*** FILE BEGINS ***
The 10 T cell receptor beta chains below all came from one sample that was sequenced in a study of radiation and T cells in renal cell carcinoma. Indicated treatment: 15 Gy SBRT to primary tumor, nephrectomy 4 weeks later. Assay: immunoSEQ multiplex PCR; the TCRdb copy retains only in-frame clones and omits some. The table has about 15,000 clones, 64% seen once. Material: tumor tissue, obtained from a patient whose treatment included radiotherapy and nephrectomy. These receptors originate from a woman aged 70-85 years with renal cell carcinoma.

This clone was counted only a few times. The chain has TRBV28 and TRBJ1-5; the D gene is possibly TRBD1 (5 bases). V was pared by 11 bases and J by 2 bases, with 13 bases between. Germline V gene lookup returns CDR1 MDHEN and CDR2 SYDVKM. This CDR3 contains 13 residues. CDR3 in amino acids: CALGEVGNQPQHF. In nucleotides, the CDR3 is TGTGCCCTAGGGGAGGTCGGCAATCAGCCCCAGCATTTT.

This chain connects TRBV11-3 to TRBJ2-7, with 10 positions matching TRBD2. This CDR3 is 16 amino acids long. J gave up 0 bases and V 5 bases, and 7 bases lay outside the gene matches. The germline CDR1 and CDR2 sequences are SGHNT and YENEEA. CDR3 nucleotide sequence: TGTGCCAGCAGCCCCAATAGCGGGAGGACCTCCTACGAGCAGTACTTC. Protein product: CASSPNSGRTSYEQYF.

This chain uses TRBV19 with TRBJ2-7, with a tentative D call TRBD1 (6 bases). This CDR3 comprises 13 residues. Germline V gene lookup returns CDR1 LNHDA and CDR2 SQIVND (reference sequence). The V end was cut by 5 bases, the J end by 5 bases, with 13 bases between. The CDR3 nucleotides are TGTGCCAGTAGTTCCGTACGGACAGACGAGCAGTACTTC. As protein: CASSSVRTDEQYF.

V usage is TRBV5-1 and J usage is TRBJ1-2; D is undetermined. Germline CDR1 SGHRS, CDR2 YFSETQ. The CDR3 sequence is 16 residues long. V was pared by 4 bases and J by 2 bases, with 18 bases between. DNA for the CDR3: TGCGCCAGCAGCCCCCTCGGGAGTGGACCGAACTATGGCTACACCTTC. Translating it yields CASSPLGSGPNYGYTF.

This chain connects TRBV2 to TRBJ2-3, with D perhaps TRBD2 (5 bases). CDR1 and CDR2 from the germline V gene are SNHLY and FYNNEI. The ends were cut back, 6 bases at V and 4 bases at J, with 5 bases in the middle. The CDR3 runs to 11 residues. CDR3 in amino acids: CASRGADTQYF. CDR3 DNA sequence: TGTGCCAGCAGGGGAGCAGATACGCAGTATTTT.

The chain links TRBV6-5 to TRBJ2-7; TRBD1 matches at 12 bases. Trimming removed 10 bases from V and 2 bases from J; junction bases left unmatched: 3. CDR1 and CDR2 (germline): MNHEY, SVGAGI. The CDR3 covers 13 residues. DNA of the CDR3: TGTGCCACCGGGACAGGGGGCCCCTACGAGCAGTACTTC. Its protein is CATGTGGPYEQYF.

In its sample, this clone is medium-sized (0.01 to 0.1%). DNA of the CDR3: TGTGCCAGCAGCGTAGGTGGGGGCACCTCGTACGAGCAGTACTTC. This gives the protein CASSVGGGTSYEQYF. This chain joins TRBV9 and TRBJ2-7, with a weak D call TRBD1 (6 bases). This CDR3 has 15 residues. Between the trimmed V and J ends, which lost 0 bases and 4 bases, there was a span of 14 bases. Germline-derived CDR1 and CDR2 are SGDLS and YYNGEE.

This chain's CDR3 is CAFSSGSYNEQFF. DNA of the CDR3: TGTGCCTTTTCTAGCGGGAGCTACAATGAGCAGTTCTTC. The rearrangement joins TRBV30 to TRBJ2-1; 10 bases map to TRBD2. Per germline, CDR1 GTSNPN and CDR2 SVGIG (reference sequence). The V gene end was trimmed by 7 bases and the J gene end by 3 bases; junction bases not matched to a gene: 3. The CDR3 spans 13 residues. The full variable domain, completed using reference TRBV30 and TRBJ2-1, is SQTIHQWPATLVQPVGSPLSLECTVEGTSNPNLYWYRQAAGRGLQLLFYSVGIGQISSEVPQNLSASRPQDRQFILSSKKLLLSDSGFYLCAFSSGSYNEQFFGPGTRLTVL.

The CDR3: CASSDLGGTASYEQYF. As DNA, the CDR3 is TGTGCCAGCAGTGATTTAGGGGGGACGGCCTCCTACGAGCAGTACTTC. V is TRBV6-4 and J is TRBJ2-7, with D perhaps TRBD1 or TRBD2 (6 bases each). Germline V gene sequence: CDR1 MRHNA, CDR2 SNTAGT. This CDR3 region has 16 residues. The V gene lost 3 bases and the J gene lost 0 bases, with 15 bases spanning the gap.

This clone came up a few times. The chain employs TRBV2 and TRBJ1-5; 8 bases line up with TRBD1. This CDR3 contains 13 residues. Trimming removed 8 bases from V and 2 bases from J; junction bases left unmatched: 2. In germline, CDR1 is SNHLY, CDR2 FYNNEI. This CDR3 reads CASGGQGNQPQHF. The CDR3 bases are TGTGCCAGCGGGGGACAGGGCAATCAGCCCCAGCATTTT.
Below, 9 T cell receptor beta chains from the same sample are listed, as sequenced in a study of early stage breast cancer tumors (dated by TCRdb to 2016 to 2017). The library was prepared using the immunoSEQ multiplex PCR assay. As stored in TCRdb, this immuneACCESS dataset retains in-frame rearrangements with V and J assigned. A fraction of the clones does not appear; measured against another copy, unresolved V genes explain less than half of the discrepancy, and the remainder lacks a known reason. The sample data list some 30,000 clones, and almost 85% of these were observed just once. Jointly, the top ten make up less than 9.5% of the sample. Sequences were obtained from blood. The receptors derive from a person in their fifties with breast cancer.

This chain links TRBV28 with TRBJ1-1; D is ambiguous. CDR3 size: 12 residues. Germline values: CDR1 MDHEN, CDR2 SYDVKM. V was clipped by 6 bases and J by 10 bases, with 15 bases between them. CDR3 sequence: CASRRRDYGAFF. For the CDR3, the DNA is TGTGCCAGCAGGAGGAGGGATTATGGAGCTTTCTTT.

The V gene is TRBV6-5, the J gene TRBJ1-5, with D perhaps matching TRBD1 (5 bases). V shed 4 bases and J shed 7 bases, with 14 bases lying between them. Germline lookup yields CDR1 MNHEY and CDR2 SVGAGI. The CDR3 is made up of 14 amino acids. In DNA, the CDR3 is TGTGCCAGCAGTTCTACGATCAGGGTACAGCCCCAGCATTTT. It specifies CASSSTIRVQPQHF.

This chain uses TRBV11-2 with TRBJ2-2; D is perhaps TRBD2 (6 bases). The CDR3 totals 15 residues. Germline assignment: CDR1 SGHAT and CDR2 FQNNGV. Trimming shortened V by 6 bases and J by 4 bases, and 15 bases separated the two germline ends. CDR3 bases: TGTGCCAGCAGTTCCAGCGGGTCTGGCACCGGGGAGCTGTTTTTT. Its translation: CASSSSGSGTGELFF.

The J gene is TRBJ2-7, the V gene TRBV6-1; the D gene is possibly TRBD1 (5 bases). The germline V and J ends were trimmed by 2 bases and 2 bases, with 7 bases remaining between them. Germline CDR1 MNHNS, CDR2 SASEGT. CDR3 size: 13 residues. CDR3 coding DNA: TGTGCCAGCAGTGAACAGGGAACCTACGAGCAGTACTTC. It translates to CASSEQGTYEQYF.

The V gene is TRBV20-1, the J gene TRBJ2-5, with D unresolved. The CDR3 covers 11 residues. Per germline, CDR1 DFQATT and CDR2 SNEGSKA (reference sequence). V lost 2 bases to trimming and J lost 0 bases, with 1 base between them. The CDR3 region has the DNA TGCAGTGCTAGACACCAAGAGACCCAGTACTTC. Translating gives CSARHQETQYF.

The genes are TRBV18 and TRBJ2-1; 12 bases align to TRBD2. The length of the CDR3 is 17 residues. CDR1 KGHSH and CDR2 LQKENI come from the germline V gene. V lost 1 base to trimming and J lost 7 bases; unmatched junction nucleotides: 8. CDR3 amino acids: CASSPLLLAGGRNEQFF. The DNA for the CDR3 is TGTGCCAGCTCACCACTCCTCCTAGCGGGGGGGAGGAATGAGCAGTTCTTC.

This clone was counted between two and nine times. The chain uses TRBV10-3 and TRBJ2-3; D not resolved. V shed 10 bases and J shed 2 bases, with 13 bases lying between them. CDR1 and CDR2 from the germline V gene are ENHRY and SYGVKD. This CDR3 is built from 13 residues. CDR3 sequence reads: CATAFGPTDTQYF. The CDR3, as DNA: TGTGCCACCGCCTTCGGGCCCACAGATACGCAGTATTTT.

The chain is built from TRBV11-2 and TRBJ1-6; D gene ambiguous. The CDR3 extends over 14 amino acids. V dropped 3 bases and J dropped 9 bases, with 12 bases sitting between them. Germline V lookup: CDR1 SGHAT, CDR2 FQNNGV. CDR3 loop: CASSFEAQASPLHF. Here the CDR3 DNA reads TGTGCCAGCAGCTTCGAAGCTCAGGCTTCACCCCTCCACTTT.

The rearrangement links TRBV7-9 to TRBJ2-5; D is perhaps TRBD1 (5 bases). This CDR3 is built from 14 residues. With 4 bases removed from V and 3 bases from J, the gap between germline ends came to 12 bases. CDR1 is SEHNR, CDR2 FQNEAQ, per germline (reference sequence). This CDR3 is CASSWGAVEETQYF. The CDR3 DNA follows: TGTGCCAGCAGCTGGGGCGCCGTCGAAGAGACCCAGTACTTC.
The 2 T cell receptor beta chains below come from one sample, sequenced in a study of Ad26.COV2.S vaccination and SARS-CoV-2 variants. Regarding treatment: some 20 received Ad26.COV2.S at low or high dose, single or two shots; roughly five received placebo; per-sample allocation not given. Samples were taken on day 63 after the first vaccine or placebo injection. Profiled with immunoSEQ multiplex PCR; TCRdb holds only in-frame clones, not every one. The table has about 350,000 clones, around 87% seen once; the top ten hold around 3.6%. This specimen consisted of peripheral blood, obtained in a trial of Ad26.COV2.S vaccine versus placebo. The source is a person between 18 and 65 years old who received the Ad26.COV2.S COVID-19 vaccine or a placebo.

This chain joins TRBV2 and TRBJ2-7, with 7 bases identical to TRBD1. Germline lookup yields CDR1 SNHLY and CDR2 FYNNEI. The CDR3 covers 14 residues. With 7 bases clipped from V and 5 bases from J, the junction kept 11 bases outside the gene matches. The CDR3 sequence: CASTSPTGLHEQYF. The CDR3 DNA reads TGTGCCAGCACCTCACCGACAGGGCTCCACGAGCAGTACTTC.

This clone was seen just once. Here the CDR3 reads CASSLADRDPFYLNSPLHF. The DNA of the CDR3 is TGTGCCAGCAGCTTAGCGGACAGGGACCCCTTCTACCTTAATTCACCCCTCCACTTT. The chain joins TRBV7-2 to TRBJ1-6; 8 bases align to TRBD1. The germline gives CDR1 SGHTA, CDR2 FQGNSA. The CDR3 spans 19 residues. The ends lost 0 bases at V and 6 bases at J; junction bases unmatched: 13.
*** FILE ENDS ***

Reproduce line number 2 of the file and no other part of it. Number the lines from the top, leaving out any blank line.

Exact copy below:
This clone was counted only a few times. The chain has TRBV28 and TRBJ1-5; the D gene is possibly TRBD1 (5 bases). V was pared by 11 bases and J by 2 bases, with 13 bases between. Germline V gene lookup returns CDR1 MDHEN and CDR2 SYDVKM. This CDR3 contains 13 residues. CDR3 in amino acids: CALGEVGNQPQHF. In nucleotides, the CDR3 is TGTGCCCTAGGGGAGGTCGGCAATCAGCCCCAGCATTTT.